More than 10,000 apartments in Jerusalem are owned by foreigners, according to Elan Ezrachi, chairman of the Ginot Community Council, a body that represents eight Jerusalem neighborhoods.

Ezrachi said it was unrealistic to expect owners to permit strangers into their homes.

“They don’t need the income, and their homes are usually very elegant, with fine furniture and artwork, and the thought of having students there just didn’t fit.”

In fact, Ezrachi said, middle-class diaspora Jews who purchased small or medium-sized apartments often rent out their properties to finance their upkeep and/or mortgage.

The problem is that many rent out their places on a short-term basis. “This enables them to stay whenever they want but doesn’t alleviate the housing shortage,” Ezrachi noted.

Michael Beenstock, a Hebrew University economics professor who studies the housing market, estimates that foreign buyers have unwittingly pushed residential housing prices up 15 percent by decreasing the number of available apartments by 3 percent.

“The feeling is that without foreigners, the prices would be considerably lower,” Beenstock said, adding that foreign ownership “is now on the nation’s social agenda, as is the belief that it’s not in Israel’s best interest. People are saying, ‘If someone wants to stay in Israel for a short time, they should stay in a hotel and not use scare real estate resources.’”

There are even some Israelis who consider foreign homeownership “anti-Zionist,” because “it’s making life more difficult for the people who live here,” he said.

Beenstock called the luxurious Yemin Moshe and Mamilla neighborhoods, where apartments typically cost millions of dollars, “virtual ghost towns, where there’s not a cat on the street.”

Ezrachi, from the Ginot community council, said that in many of the buildings in his area (which includes the German Colony, Rehavia and Talbiyeh) “almost all the window shutters are down.”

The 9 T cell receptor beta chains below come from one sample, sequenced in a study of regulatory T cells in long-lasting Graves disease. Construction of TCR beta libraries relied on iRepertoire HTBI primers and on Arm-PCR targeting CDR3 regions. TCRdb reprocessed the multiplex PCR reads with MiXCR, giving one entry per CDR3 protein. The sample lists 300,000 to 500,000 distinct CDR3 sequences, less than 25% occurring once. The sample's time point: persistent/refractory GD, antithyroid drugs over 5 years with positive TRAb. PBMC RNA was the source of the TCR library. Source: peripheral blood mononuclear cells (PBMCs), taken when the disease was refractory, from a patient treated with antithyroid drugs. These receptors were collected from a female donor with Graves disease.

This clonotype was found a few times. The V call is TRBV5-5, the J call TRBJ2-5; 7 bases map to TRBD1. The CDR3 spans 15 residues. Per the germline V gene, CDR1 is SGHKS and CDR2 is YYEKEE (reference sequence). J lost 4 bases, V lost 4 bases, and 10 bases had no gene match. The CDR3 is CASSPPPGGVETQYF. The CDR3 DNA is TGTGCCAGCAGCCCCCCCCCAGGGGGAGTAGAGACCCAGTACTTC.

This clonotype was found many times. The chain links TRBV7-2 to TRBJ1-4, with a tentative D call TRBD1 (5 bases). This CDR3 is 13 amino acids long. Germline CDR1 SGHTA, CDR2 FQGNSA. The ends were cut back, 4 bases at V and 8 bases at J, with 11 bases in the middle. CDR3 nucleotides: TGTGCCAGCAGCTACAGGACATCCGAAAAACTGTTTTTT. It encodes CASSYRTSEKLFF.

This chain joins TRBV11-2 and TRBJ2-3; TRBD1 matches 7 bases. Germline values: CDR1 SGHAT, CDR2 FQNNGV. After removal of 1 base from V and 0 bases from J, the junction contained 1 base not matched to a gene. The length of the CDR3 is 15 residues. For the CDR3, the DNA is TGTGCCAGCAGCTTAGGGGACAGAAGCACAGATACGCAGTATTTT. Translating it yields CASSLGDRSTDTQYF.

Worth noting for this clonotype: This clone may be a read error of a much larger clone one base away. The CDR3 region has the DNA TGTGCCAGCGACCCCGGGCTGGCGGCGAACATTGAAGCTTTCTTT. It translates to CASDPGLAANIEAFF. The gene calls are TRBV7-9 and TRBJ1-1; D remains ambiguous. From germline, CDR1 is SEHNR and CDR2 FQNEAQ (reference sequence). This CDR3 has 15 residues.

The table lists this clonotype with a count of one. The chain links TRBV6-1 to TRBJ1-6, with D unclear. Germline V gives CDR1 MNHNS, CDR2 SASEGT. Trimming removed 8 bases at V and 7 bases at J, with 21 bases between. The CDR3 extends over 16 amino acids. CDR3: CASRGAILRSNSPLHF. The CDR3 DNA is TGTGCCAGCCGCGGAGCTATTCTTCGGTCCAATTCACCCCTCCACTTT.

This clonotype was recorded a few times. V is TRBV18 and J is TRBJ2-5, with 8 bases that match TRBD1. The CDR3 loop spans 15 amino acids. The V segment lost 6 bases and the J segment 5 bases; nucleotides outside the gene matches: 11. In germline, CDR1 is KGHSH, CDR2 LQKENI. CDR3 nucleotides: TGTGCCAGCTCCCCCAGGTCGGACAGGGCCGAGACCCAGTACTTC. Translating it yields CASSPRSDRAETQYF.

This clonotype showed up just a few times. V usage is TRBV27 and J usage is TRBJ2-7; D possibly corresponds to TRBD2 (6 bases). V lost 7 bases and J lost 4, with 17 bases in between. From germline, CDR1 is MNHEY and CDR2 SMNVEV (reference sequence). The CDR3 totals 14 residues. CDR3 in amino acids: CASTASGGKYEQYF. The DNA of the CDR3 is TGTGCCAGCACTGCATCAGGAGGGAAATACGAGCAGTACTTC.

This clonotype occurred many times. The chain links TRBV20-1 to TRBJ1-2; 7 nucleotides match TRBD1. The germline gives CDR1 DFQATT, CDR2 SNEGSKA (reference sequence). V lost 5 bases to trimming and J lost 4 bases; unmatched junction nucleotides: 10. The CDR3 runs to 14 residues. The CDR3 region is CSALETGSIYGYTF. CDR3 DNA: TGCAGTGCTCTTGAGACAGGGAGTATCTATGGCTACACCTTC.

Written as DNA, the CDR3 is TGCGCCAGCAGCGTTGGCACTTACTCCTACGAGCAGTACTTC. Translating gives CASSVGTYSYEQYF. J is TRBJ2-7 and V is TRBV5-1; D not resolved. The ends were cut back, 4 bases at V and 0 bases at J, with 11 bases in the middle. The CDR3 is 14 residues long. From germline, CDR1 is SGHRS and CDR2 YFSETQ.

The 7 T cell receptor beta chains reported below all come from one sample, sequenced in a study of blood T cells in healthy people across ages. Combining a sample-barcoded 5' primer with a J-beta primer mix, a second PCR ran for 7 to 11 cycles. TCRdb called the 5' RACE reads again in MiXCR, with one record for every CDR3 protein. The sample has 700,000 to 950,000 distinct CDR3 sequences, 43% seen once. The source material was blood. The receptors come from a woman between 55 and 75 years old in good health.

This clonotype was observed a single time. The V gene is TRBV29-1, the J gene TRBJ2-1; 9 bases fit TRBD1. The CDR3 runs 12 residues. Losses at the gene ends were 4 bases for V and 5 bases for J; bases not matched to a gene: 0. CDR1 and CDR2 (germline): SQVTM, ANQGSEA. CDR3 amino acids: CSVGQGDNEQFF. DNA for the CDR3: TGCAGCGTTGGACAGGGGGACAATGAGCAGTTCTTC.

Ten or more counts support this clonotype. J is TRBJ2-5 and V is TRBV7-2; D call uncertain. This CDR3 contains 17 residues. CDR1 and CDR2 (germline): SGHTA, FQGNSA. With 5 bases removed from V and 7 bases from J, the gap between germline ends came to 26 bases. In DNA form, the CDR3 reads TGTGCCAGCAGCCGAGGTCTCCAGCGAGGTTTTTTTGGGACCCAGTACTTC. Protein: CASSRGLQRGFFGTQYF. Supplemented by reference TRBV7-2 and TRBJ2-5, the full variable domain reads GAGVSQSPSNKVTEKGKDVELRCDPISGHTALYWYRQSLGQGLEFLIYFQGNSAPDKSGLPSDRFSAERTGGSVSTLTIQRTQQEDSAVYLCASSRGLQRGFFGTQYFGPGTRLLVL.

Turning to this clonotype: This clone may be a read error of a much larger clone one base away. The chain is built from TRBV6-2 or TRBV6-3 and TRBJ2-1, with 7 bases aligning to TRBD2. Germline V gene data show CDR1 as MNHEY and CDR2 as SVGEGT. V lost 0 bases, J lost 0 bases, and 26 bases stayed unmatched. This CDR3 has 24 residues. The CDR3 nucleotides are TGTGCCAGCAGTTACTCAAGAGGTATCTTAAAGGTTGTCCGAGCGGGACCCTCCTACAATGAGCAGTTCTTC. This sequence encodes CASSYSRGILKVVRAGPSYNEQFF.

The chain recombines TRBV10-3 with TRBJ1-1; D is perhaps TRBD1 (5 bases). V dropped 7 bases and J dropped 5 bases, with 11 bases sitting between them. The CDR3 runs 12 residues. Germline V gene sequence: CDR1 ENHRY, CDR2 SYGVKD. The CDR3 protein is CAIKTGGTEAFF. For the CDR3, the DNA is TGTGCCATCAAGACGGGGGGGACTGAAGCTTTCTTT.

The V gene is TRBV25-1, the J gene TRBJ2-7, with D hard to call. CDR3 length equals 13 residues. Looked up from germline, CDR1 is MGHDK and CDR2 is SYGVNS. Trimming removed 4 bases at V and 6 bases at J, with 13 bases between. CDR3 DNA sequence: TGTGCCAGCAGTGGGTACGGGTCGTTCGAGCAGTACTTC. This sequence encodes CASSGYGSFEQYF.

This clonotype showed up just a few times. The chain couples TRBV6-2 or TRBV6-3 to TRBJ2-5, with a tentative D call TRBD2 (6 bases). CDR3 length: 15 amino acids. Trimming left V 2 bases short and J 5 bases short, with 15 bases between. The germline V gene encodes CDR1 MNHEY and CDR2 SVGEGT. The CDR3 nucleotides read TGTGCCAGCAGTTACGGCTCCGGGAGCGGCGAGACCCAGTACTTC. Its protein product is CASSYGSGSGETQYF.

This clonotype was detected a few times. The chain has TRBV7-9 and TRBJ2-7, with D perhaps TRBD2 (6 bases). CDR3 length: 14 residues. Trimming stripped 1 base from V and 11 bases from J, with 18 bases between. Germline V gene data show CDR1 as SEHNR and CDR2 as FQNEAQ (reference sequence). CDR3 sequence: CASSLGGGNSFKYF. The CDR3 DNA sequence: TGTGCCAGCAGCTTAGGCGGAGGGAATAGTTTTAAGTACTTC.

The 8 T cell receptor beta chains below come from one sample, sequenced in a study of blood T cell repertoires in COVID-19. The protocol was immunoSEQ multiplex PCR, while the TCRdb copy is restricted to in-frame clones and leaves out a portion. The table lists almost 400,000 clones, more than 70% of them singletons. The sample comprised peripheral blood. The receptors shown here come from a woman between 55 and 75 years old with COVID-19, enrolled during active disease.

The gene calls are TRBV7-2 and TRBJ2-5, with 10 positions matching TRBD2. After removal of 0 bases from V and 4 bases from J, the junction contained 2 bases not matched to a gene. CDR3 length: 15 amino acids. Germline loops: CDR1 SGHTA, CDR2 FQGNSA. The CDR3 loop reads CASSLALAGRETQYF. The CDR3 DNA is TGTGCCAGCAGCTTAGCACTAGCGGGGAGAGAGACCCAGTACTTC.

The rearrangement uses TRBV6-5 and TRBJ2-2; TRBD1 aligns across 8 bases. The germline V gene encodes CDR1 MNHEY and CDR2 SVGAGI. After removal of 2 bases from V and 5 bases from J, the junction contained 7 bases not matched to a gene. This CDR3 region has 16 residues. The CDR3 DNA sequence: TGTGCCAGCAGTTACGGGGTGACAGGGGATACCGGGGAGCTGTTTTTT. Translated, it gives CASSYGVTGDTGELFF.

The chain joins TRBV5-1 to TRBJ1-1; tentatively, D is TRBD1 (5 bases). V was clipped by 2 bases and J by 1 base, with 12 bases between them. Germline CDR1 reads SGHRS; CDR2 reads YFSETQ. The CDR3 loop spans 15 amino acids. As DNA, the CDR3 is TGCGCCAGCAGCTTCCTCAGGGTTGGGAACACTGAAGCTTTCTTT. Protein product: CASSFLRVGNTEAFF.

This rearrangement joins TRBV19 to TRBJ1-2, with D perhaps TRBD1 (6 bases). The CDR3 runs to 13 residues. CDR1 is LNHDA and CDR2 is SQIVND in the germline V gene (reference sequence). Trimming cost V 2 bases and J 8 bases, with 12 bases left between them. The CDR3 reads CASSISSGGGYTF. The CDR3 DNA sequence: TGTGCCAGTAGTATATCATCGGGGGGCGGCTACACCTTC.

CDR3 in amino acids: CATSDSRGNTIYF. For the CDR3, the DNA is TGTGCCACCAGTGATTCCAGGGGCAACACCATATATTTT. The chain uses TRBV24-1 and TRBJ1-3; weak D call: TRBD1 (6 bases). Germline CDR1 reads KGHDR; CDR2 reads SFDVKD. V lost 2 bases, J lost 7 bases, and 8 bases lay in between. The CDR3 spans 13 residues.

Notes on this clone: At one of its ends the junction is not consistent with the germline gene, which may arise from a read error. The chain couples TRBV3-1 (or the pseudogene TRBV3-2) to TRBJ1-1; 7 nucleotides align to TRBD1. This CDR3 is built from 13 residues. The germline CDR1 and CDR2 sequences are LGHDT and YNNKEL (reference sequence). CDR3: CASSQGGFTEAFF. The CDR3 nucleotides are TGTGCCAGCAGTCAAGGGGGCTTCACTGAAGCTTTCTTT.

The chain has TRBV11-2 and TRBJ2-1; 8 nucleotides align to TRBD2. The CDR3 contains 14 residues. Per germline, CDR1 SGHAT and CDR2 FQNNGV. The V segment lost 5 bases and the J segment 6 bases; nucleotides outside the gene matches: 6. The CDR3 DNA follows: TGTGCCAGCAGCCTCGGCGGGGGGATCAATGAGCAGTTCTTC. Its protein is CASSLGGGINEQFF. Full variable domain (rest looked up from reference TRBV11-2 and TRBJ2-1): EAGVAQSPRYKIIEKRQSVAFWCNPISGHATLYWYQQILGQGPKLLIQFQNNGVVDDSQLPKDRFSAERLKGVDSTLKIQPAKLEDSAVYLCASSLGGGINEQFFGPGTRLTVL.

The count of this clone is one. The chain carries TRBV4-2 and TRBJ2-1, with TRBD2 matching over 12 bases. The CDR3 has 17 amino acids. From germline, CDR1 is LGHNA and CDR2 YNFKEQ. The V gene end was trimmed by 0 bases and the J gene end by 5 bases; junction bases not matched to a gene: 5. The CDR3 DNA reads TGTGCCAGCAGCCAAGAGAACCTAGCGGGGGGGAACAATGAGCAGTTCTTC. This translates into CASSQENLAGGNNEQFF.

Often, he said, “one or two people live in the building year-round, and they feel lonely and sometimes unsafe. The upkeep may fall on them.”

Furthermore, people who don’t live in Israel permanently “consume less from the local grocery store and their children don’t go to school.” Additionally, local university students and young couples “have fewer apartments to choose from and can’t afford to live here.”

The answer, Ezrachi said, isn’t to discourage foreign investment but to build a large number of affordable housing units.

Ezrachi emphasized that foreign real estate investors “shouldn’t be punished” for caring enough about Israel to invest in its future. A lot of diaspora Jews initially purchased properties during the second intifada, he said, as a show of solidarity.

If it were up to Ezrachi, the government would reach out to prominent foreigners who own homes in Israel to utilize their expertise and perhaps money to find solutions to the problem.

“Some of these are the most dedicated and passionate leaders in today’s Jewish world. Encourage them to use their leverage to create affordable housing projects and dorm rooms,” Ezrachi said.

For Sylvia (not her real name), a New Yorker who visits Netanya, where she has a two-bedroom apartment, twice a year, the controversy surrounding foreign ownership is “bewildering.”

“My husband and I purchased the apartment to support Israel,” said Sylvia, who asked that her name not be published. “We could have bought something in Arizona or Florida, but we’re Zionists. Israel is our home, even if we don’t live here so often.”

For those who make Israel their permanent home, it’s hard not to feel the middle-class squeeze. Molly Livingstone’s friend and former Katamon neighbor Shira Pruce, 30, moved from Jerusalem to the south of the country a year ago, in large part due to housing prices. Her fourth-floor studio in Jerusalem cost her $769 per month plus municipal taxes and expenses.

“I worried all the time that my rent in Jerusalem would go up,” said Pruce, who, with her boyfriend, initially rented a house with a garden on a southern moshav for $742 a month, and now pays $716 a month for a pleasant two-bedroom place with a large terrace in Beersheva. The price includes everything but electricity.

“I’m very happy with my choice to live in Beersheva. It’s got an infrastructure, parking, no traffic, and,” Pruce noted enthusiastically, “it’s affordable.”